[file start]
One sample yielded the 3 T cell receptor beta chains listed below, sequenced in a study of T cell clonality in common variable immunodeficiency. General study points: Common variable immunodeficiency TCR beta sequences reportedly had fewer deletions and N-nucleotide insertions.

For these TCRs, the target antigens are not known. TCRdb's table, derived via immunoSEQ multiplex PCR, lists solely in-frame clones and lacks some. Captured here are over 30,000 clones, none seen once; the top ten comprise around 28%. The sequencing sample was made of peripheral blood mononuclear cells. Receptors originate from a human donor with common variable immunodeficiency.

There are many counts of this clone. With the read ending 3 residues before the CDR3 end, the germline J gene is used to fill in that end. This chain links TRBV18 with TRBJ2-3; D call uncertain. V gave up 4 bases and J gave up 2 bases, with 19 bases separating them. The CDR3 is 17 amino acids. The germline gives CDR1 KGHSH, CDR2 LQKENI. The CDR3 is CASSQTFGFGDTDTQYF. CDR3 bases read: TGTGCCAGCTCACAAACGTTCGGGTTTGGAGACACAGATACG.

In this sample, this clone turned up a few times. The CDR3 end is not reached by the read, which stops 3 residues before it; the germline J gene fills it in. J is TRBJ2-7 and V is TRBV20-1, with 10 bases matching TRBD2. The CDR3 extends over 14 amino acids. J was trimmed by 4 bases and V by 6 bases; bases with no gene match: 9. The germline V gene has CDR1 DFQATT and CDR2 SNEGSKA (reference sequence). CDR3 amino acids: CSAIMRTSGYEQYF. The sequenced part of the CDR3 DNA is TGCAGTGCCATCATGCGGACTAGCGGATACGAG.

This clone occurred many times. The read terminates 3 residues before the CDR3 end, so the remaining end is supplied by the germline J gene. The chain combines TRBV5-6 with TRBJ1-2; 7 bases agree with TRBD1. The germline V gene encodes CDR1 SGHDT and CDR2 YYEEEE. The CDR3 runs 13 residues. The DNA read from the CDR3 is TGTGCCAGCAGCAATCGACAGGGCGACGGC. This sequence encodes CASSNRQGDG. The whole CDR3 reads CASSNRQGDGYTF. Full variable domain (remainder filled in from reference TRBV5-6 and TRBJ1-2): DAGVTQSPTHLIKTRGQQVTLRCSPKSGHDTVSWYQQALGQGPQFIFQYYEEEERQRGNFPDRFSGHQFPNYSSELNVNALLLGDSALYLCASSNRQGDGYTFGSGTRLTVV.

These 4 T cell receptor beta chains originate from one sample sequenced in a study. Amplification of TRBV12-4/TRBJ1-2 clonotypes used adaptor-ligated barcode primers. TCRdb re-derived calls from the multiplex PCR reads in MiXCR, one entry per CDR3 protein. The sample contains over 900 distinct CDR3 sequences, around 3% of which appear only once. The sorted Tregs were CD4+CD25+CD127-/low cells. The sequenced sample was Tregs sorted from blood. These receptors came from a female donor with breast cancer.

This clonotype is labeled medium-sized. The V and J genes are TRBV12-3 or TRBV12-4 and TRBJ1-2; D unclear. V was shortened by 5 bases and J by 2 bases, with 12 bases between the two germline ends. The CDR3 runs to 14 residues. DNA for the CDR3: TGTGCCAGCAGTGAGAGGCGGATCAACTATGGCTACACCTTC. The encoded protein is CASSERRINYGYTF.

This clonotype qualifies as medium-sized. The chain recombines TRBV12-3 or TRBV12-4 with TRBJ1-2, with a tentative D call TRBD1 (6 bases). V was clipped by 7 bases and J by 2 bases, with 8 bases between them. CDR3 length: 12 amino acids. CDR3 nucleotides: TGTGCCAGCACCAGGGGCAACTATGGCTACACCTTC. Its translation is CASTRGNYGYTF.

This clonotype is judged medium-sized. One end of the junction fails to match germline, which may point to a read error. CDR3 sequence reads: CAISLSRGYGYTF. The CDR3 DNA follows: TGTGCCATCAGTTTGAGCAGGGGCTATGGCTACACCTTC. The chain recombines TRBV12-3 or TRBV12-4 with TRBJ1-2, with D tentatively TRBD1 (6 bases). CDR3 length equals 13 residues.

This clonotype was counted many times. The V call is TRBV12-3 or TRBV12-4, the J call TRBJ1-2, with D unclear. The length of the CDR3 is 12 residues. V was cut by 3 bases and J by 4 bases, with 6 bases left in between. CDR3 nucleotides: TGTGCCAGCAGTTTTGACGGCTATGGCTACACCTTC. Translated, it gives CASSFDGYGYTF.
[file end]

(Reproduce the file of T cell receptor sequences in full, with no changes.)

One sample yielded the 3 T cell receptor beta chains listed below, sequenced in a study of T cell clonality in common variable immunodeficiency. General study points: Common variable immunodeficiency TCR beta sequences reportedly had fewer deletions and N-nucleotide insertions.

For these TCRs, the target antigens are not known. TCRdb's table, derived via immunoSEQ multiplex PCR, lists solely in-frame clones and lacks some. Captured here are over 30,000 clones, none seen once; the top ten comprise around 28%. The sequencing sample was made of peripheral blood mononuclear cells. Receptors originate from a human donor with common variable immunodeficiency.

There are many counts of this clone. With the read ending 3 residues before the CDR3 end, the germline J gene is used to fill in that end. This chain links TRBV18 with TRBJ2-3; D call uncertain. V gave up 4 bases and J gave up 2 bases, with 19 bases separating them. The CDR3 is 17 amino acids. The germline gives CDR1 KGHSH, CDR2 LQKENI. The CDR3 is CASSQTFGFGDTDTQYF. CDR3 bases read: TGTGCCAGCTCACAAACGTTCGGGTTTGGAGACACAGATACG.

In this sample, this clone turned up a few times. The CDR3 end is not reached by the read, which stops 3 residues before it; the germline J gene fills it in. J is TRBJ2-7 and V is TRBV20-1, with 10 bases matching TRBD2. The CDR3 extends over 14 amino acids. J was trimmed by 4 bases and V by 6 bases; bases with no gene match: 9. The germline V gene has CDR1 DFQATT and CDR2 SNEGSKA (reference sequence). CDR3 amino acids: CSAIMRTSGYEQYF. The sequenced part of the CDR3 DNA is TGCAGTGCCATCATGCGGACTAGCGGATACGAG.

This clone occurred many times. The read terminates 3 residues before the CDR3 end, so the remaining end is supplied by the germline J gene. The chain combines TRBV5-6 with TRBJ1-2; 7 bases agree with TRBD1. The germline V gene encodes CDR1 SGHDT and CDR2 YYEEEE. The CDR3 runs 13 residues. The DNA read from the CDR3 is TGTGCCAGCAGCAATCGACAGGGCGACGGC. This sequence encodes CASSNRQGDG. The whole CDR3 reads CASSNRQGDGYTF. Full variable domain (remainder filled in from reference TRBV5-6 and TRBJ1-2): DAGVTQSPTHLIKTRGQQVTLRCSPKSGHDTVSWYQQALGQGPQFIFQYYEEEERQRGNFPDRFSGHQFPNYSSELNVNALLLGDSALYLCASSNRQGDGYTFGSGTRLTVV.

These 4 T cell receptor beta chains originate from one sample sequenced in a study. Amplification of TRBV12-4/TRBJ1-2 clonotypes used adaptor-ligated barcode primers. TCRdb re-derived calls from the multiplex PCR reads in MiXCR, one entry per CDR3 protein. The sample contains over 900 distinct CDR3 sequences, around 3% of which appear only once. The sorted Tregs were CD4+CD25+CD127-/low cells. The sequenced sample was Tregs sorted from blood. These receptors came from a female donor with breast cancer.

This clonotype is labeled medium-sized. The V and J genes are TRBV12-3 or TRBV12-4 and TRBJ1-2; D unclear. V was shortened by 5 bases and J by 2 bases, with 12 bases between the two germline ends. The CDR3 runs to 14 residues. DNA for the CDR3: TGTGCCAGCAGTGAGAGGCGGATCAACTATGGCTACACCTTC. The encoded protein is CASSERRINYGYTF.

This clonotype qualifies as medium-sized. The chain recombines TRBV12-3 or TRBV12-4 with TRBJ1-2, with a tentative D call TRBD1 (6 bases). V was clipped by 7 bases and J by 2 bases, with 8 bases between them. CDR3 length: 12 amino acids. CDR3 nucleotides: TGTGCCAGCACCAGGGGCAACTATGGCTACACCTTC. Its translation is CASTRGNYGYTF.

This clonotype is judged medium-sized. One end of the junction fails to match germline, which may point to a read error. CDR3 sequence reads: CAISLSRGYGYTF. The CDR3 DNA follows: TGTGCCATCAGTTTGAGCAGGGGCTATGGCTACACCTTC. The chain recombines TRBV12-3 or TRBV12-4 with TRBJ1-2, with D tentatively TRBD1 (6 bases). CDR3 length equals 13 residues.

This clonotype was counted many times. The V call is TRBV12-3 or TRBV12-4, the J call TRBJ1-2, with D unclear. The length of the CDR3 is 12 residues. V was cut by 3 bases and J by 4 bases, with 6 bases left in between. CDR3 nucleotides: TGTGCCAGCAGTTTTGACGGCTATGGCTACACCTTC. Translated, it gives CASSFDGYGYTF.